2010 Stanley Cup: Flyers Hoping to Mirror Penguins' Magical Cup Comeback

Chad KlassenCorrespondent IJune 8, 2010

CHICAGO - JUNE 06:  Ville Leino #22 of the Philadelphia Flyers fights for the puck against Dustin Byfuglien #33 of the Chicago Blackhawks in Game Five of the 2010 NHL Stanley Cup Final at the United Center on June 6, 2010 in Chicago, Illinois.  (Photo by Bruce Bennett/Getty Images)
Bruce Bennett/Getty Images

As the Blackhawks were running up the score in a 7-4 victory in Game Five, parallels between the 2010 Stanley Cup Final and last season's memorable seven-game series became increasingly evident—and that just might be the inspiration the Flyers need to pull off another stunning comeback.

Chicago scored in bunches during a five-minute stretch of the first period and forced starter Michael Leighton to the bench after he unravelled for the second time in three outings at the United Center. Brian Boucher relieved him as the Flyers tried to turn the tides before ultimately falling short in their comeback bid.

But Philadelphia returns home for Game Six on Wednesday night with confidence that they can perform an encore to Pittsburgh's march to a Stanley Cup upset.

Firstly, the home team has won every game of the series through five contests, like the championship battle last year, and the Flyers have been stellar at the Wachovia Center with a 7-1 record this spring. 

Secondly, they are now only one of three NHL teams to battle back in a series after going down 3-0, so every hockey fan knows the team is not going to go away quietly.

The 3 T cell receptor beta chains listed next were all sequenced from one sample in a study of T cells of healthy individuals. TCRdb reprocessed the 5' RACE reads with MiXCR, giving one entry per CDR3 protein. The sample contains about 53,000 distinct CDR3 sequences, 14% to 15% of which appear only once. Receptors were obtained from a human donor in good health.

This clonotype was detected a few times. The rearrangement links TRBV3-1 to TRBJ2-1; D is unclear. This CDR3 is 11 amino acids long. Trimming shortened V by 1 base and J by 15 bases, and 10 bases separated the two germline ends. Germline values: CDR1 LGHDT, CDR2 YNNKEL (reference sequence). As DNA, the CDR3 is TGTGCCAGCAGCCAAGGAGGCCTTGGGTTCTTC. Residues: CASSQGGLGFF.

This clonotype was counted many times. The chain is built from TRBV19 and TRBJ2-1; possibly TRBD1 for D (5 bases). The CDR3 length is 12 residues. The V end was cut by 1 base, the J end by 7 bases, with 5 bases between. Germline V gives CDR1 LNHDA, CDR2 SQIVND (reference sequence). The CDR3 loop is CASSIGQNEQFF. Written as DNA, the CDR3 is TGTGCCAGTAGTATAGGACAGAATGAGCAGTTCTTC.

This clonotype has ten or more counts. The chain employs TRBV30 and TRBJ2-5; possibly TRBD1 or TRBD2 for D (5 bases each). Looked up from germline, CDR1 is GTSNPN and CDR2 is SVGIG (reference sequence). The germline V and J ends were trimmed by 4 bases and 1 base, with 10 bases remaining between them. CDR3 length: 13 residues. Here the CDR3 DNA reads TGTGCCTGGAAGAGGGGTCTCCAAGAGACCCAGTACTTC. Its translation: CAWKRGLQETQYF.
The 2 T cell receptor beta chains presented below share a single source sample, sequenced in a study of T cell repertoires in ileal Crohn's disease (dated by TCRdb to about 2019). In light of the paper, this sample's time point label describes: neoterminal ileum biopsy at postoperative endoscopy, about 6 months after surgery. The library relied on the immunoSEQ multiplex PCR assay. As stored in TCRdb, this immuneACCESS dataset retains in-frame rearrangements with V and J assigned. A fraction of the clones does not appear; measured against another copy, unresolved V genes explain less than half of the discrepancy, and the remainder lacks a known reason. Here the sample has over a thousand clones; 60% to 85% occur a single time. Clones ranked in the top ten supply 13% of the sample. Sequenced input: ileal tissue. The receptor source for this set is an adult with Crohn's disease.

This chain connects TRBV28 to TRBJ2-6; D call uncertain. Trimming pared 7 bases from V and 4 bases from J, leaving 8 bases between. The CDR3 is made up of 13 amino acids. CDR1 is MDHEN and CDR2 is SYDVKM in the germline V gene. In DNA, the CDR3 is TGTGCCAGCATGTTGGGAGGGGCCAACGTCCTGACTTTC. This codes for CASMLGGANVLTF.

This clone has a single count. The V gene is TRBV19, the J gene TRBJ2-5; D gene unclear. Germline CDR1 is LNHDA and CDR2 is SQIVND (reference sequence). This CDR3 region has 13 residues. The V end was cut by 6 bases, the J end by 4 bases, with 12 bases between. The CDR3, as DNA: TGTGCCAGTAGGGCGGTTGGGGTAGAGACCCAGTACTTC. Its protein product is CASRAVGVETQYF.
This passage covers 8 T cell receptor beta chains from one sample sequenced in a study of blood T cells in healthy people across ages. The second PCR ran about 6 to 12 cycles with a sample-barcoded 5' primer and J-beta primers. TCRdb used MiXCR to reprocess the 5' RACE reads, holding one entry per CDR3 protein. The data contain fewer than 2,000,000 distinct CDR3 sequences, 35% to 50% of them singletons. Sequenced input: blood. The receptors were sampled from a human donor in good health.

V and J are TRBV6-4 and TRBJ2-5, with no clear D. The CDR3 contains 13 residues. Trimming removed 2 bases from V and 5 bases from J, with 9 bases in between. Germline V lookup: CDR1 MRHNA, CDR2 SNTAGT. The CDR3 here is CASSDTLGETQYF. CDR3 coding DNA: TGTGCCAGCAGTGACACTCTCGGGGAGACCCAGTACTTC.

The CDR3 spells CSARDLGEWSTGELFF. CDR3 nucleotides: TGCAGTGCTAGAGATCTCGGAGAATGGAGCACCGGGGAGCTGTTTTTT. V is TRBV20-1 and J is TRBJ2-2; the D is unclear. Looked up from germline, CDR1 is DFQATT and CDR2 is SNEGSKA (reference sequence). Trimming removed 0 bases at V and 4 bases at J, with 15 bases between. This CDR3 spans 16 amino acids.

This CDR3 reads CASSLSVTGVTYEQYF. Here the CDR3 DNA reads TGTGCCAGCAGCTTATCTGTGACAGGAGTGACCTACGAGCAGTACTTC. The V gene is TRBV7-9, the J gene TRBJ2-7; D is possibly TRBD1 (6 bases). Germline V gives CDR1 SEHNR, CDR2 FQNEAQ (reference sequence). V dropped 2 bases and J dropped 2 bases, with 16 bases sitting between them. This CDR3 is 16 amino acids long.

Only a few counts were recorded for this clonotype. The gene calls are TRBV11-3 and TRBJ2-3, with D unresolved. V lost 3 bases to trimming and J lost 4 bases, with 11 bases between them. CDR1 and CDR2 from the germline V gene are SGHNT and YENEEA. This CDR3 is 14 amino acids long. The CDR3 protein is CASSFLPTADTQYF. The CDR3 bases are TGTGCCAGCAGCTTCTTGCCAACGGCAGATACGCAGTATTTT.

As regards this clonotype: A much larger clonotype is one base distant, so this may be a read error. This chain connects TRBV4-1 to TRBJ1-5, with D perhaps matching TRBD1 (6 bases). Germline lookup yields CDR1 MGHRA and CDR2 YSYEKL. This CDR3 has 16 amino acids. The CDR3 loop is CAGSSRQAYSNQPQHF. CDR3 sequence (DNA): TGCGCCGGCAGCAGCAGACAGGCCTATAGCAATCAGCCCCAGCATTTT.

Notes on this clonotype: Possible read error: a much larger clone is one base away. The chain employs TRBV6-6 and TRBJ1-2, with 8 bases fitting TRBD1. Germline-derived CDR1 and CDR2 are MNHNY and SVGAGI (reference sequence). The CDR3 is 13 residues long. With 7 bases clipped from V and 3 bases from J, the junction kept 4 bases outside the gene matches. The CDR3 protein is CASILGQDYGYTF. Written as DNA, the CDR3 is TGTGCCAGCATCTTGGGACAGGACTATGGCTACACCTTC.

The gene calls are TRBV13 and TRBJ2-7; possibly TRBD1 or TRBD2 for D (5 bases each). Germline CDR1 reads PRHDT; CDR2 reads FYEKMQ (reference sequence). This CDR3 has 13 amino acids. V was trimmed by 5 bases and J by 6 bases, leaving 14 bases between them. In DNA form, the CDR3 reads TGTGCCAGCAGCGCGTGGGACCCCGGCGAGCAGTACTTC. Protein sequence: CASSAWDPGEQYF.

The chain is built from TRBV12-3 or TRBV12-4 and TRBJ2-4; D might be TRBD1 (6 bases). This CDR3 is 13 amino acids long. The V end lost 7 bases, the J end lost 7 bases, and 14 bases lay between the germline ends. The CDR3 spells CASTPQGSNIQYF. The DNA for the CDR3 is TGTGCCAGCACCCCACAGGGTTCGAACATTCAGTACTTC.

More importantly, in the realm of the Stanley Cup Final, recent history in the 2009 rematch between Detroit and Pittsburgh says that really anything can happen.

A year ago, the Red Wings looked like they were going to comfortably capture back-to-back Stanley Cup victories after winning Game Five in a blowout at the Joe Louis Arena. In that 5-0 shutout, the eventual Cup-winning goaltender Marc-Andre Fleury was pegged as the scapegoat in his third straight loss in Detroit.

But Fleury rebounded brilliantly over the next two games, not only winning the sixth game at the Igloo but limiting the Red Wings to only one goal in Game Seven on the road. Most memorably, he robbed Niklas Lidstrom as time expired to preserve Pittsburgh's third Stanley Cup championship.

The Penguins' improbable triumph in that epic seventh game broke the home winning streak, marking the only visitor to win away from home. 

Fast forward and the Stanley Cup Final is unfolding in a eerily similar fashion. The Blackhawks are flying high after their most complete performance in the series and now have the chance to hoist hockey's ultimate prize in Pennsylvania—the same state in which the Red Wings could have earned another ring with a Game Six victory.

However, if the Penguins taught us anything last year—and if the Flyers have taught us anything this spring—there is more to be written about this classic series beyond the sixth game on Wednesday night.

Philadelphia has the opportunity join their Pennsylvania foes in Stanley Cup Final history—that is, if they are able to defend home ice and steal Game Seven in Chicago.

Interesting fact: Marian Hossa, who has been a staple in the last three Stanley Cup Finals, was on the Red Wings' squad that faltered after holding a 3-2 series lead. He will now try to close out a championship as a member of the Blackhawks and avoid losing three years in a row.